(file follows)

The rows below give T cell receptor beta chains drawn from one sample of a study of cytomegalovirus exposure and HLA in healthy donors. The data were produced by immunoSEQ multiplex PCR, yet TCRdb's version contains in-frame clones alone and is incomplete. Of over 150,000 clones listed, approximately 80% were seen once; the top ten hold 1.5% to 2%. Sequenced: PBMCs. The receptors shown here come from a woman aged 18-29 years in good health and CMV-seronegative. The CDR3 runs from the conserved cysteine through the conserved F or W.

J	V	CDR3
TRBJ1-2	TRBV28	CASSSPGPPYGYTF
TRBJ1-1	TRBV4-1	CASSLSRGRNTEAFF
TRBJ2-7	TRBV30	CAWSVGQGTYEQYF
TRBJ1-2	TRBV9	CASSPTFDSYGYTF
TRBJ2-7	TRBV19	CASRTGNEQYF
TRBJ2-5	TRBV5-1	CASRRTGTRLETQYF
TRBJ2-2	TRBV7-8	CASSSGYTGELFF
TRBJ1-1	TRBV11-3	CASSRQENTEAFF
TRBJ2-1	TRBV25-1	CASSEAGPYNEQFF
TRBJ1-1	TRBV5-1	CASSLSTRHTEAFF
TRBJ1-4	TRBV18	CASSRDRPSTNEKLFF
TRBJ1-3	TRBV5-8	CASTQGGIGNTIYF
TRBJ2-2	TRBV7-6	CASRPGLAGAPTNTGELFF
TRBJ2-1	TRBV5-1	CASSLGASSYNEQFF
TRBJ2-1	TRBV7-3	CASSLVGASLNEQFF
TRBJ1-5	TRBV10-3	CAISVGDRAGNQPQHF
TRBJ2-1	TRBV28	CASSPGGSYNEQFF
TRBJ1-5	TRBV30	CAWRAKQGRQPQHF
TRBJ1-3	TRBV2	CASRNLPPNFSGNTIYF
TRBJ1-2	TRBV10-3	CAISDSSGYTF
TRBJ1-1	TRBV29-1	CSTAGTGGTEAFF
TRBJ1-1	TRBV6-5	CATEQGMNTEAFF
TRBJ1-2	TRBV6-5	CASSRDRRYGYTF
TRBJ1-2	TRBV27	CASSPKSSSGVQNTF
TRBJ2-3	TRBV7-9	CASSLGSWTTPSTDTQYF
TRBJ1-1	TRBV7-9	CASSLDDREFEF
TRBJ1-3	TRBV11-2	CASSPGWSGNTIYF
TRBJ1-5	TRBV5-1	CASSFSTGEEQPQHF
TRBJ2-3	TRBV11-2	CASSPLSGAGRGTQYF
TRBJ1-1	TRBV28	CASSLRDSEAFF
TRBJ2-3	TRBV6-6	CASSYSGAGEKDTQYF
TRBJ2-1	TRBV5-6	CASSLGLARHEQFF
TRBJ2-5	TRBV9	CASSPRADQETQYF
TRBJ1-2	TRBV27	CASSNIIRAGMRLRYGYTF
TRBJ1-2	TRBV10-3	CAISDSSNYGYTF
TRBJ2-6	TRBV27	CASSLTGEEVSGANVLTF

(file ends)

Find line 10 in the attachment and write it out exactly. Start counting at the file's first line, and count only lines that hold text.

TRBJ1-1	TRBV11-3	CASSRQENTEAFF